Ann Miller is the Director of the Political/Legislative Affairs Department for the International Brotherhood of Electrical Workers, a political operation that has become one of the most influential labor voices on Capitol Hill. She leads a seasoned staff of grassroots organizers, issue advocates and analysts with the expertise and the relationships to get IBEW members heard.
Miller was born and raised in Wakefield, Mass., northwest of Boston. Although neither of her parents were union members, all six of her siblings have been union members their entire working lives. Miller has been a political analyst for the IBEW since the beginning of the year.
After graduating from Mount Holyoke College in 1985, Miller went to work in Massachusetts Sen. Edward M. Kennedy’s Boston office as the secretary to the office director, Barbara Souliotis. Souliotis was the first person Kennedy hired, and the only person who worked with Kennedy his entire 47-year political career.
After a year in Boston, Miller transferred to the D.C. office and became Kennedy’s scheduler and in 1987, his personal secretary. In 1992, Miller reprised her role as personal secretary for incoming secretary of labor, Robert Reich, a man Miller called “another true champion for workers.” When Reich left after Clinton’s first term, Miller also left, joining the AFL-CIO for a brief stint as then-President John Sweeney’s scheduler. She then joined the newly formed Alliance for Retired Americans, a grass roots organization of retired union members.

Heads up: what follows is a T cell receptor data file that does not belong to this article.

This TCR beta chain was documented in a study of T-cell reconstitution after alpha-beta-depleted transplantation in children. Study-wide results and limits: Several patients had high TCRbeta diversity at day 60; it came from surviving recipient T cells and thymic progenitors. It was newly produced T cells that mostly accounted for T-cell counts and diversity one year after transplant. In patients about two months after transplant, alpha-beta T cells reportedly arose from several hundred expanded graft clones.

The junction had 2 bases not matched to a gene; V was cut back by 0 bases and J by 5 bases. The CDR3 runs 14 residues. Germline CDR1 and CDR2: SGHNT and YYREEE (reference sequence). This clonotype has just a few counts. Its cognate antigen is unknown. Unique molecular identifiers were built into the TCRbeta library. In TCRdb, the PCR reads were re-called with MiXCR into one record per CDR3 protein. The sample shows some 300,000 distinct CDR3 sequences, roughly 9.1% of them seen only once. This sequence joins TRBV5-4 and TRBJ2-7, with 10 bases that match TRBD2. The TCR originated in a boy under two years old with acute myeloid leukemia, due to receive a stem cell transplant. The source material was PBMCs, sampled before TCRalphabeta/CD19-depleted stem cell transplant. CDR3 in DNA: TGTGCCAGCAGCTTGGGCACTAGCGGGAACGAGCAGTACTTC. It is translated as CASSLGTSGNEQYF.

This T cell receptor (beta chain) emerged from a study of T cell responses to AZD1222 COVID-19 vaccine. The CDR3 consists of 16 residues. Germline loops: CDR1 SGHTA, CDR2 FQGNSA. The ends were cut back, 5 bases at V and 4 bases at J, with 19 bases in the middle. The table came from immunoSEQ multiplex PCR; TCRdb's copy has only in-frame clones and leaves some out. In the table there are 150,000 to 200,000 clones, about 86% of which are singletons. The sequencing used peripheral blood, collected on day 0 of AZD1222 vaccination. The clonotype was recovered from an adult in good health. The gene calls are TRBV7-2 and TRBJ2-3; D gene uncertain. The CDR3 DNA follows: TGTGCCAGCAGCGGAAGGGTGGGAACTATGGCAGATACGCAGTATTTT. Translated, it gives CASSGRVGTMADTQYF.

In 2003, Miller joined the political staff of the AFL-CIO as special assistant to the new political director, Karen Ackerman. Miller was the federation’s primary point of contact for candidates running for office and the Democratic National Committee. This meant reminding labor-endorsed candidates of the importance of organized labor on Election Day and holding them to their promises once they were in office.
In 2011, Miller was promoted to assistant political director at the AFL-CIO, where she served until her move to the IBEW. She said she had always been impressed by the IBEW members she met out in the field and their willingness to stand up and be heard, especially on issues that weren’t just their own.
After her appointment, Miller joined Washington D.C., Local 121, which represents federal employees including workers at the Government Printing Office and the Architect of the Capitol’s office.